At the beginning of 2013, nobody could anticipate that the changing relations between Russia and the Netherlands could become the headlines of international mass-media. However, due to a sudden turn of events, now that is exactly the case.
The historical background of the relations between Russia and the Netherlands
Russia established good relationships with several Western European countries under the reign of Tsar Peter I The Great (1672-1725). He was one of the most prominent Russian personalities, being responsible of the modernization of archaic Russia. Before Peter the Great, Russia was cut off from the sea lanes and he successfully created a strong navy and carried out wide scale reforms. In order to achieve such results, he turned to the Western experience for inspiration. The Russian tsar initiated his first Great Embassy in 1697 and he took the pseudonym Pyotr Mikhailov introducing himself as a petty officer during his journey. It was a tour to various European countries, including the Netherlands. For a period of three months beginning from the 30th of August 1697, Peter I and ten other Russians were allowed to learn shipbuilding industry on the shipyard of the Dutch East India Company. He also spent eight days in Zandaam in order to learn shipwright’s trade lodged in a little wooden house.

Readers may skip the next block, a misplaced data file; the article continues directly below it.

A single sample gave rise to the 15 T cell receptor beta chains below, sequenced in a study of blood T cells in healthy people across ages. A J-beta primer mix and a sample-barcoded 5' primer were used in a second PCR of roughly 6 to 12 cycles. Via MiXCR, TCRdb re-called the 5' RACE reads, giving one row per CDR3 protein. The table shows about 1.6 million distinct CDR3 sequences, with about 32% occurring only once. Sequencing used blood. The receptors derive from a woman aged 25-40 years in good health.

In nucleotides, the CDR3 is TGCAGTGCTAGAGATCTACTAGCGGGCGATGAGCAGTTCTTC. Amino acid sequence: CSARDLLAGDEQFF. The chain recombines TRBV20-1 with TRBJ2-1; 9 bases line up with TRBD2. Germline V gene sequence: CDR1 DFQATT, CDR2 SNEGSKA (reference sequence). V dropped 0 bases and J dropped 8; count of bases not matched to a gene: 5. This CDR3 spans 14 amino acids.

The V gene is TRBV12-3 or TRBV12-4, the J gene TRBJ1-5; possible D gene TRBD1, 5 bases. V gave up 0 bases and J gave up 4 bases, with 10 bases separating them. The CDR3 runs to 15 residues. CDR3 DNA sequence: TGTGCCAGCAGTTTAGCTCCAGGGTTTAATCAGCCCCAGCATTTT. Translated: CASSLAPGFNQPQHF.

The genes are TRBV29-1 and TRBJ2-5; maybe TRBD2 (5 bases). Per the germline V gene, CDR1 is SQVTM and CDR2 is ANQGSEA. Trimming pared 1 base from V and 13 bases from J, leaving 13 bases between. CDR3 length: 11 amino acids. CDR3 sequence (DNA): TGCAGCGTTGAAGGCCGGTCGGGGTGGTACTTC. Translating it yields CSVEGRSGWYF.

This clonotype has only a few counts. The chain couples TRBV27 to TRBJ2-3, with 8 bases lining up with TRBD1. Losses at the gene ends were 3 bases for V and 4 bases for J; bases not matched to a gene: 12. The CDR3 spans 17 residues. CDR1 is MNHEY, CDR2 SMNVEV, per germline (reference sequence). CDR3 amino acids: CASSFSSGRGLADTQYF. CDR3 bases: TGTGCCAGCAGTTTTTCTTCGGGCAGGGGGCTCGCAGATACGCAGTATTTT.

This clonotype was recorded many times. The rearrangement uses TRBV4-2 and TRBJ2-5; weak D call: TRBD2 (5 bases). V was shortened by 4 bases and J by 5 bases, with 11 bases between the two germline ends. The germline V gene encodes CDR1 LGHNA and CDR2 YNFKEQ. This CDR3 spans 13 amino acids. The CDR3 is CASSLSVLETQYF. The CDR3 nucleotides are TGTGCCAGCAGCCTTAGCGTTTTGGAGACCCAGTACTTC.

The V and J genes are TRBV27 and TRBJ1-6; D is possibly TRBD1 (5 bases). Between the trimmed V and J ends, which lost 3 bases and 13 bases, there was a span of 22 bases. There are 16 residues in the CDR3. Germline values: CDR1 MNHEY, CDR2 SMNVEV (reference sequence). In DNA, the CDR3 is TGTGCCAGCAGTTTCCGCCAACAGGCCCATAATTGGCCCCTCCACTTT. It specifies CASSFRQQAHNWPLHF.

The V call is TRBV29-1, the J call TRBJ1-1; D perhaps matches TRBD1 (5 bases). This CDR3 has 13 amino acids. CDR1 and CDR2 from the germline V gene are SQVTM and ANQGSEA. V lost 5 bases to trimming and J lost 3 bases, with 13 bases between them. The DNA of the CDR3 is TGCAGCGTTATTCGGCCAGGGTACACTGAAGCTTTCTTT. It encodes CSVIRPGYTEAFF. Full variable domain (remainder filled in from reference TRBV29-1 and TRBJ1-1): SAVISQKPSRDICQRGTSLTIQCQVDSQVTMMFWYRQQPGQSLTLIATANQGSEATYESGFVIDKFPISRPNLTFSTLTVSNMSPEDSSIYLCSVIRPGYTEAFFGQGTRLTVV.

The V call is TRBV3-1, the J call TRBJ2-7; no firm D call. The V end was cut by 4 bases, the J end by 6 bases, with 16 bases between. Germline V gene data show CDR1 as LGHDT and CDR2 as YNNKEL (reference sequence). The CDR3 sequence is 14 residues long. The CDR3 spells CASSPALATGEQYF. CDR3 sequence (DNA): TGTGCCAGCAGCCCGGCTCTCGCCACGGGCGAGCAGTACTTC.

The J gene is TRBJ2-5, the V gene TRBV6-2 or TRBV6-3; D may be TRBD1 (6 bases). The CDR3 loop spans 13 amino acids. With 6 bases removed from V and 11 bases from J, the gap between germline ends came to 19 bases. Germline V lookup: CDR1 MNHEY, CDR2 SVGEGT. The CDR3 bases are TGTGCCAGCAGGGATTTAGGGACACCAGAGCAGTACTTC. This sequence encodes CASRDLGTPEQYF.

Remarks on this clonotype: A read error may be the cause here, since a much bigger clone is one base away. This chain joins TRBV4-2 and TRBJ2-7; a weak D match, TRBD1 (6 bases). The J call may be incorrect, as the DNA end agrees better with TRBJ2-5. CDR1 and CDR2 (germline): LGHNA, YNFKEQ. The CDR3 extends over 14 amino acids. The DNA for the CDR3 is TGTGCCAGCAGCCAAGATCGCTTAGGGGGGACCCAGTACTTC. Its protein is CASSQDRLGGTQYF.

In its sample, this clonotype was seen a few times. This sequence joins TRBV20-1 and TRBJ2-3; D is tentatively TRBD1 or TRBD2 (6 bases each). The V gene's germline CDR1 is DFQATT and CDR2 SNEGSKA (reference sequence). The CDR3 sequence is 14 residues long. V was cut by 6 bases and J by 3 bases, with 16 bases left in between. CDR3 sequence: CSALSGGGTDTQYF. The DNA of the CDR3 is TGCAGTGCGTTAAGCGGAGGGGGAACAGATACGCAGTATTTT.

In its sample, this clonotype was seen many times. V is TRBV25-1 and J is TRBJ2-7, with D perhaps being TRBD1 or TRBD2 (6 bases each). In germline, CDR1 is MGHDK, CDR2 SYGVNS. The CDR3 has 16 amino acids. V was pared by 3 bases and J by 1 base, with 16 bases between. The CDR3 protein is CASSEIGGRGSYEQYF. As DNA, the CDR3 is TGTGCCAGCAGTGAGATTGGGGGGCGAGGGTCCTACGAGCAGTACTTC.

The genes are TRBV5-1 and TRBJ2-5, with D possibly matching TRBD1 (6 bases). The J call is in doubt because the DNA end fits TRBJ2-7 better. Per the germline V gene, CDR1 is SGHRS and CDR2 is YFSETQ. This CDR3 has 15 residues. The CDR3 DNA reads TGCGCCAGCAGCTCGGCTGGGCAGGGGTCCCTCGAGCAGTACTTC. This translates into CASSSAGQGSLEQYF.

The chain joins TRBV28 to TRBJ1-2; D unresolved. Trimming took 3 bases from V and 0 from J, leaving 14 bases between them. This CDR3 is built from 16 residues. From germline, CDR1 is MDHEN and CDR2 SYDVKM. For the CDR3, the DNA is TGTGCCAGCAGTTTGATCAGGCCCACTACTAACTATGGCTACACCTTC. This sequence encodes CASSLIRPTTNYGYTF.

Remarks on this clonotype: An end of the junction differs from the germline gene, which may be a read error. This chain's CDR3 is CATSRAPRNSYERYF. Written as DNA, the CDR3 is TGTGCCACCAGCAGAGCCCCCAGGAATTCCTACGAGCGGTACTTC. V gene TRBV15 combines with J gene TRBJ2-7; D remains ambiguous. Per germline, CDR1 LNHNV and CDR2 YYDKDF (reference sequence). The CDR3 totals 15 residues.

In 1699 a permanent Russian diplomatic mission was established in The Hague headed by Andrey Artamonovich Andreev as the extraordinary and plenipotentiary ambassador. During the governing of Peter I cultural and scientific relations between the two countries were developed. Many books were translated from Dutch to Russian helping to spread the knowledge about the latest achievements in Europe in the field of science and technology. A lot of Dutch words penetrated in Russian under Peter I, especially words connected with navy: mast – мачта – mast, bootsman – боцман – boatswain, waterlijn – ватерлиния - waterline, stuurwiel – штурвал - steering wheel, Schoener – шхуна – schooner.